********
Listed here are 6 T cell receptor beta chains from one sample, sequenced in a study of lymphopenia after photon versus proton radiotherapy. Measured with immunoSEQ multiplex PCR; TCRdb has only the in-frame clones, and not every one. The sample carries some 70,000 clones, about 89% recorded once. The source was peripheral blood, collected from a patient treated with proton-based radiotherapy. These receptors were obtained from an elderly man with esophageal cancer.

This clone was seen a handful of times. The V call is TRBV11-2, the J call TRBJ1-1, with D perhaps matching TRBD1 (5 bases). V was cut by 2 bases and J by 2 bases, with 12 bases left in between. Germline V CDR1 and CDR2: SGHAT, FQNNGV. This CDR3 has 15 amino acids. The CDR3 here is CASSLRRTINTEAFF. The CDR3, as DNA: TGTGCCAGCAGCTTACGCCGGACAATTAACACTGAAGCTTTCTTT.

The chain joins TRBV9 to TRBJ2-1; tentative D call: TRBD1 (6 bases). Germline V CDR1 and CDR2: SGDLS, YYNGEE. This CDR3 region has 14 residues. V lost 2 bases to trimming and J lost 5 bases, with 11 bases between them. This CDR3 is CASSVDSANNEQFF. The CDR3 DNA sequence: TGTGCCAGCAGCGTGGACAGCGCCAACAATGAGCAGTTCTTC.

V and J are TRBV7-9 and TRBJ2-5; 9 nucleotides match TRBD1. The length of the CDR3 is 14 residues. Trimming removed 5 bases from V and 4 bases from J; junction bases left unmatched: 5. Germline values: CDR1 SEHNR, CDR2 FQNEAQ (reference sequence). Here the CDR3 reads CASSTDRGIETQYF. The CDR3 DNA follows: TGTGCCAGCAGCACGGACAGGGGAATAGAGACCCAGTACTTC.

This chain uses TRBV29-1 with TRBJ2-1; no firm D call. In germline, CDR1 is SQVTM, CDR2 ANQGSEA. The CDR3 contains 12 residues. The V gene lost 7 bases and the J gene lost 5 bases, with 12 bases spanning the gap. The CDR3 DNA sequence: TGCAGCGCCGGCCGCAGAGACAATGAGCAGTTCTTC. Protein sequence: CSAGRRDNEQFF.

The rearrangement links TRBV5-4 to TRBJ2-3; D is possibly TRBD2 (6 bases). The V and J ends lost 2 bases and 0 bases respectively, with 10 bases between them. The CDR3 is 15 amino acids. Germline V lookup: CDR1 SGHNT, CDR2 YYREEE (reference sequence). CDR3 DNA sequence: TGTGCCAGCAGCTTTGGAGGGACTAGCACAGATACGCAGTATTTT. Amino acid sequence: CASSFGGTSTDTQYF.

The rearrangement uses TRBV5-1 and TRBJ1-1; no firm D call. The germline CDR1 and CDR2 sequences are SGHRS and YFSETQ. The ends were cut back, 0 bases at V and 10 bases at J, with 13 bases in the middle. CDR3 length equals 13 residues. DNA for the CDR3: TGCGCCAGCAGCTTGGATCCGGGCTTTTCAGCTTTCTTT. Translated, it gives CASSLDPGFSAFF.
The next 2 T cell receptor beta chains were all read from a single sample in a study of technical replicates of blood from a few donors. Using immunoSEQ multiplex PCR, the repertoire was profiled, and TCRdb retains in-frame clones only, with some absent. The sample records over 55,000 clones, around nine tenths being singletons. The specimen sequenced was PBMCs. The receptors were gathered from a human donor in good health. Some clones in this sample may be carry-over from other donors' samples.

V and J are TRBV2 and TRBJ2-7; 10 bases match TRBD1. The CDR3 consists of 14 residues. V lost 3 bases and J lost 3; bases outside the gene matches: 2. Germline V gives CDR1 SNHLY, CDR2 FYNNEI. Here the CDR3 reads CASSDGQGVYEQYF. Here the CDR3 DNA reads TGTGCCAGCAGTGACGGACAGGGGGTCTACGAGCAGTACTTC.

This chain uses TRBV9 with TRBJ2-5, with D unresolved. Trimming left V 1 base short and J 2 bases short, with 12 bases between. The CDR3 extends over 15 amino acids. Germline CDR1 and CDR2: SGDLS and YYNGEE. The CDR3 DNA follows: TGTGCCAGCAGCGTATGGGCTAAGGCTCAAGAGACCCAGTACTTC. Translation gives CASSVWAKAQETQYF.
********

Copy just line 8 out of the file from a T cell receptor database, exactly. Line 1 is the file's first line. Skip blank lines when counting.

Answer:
The next 2 T cell receptor beta chains were all read from a single sample in a study of technical replicates of blood from a few donors. Using immunoSEQ multiplex PCR, the repertoire was profiled, and TCRdb retains in-frame clones only, with some absent. The sample records over 55,000 clones, around nine tenths being singletons. The specimen sequenced was PBMCs. The receptors were gathered from a human donor in good health. Some clones in this sample may be carry-over from other donors' samples.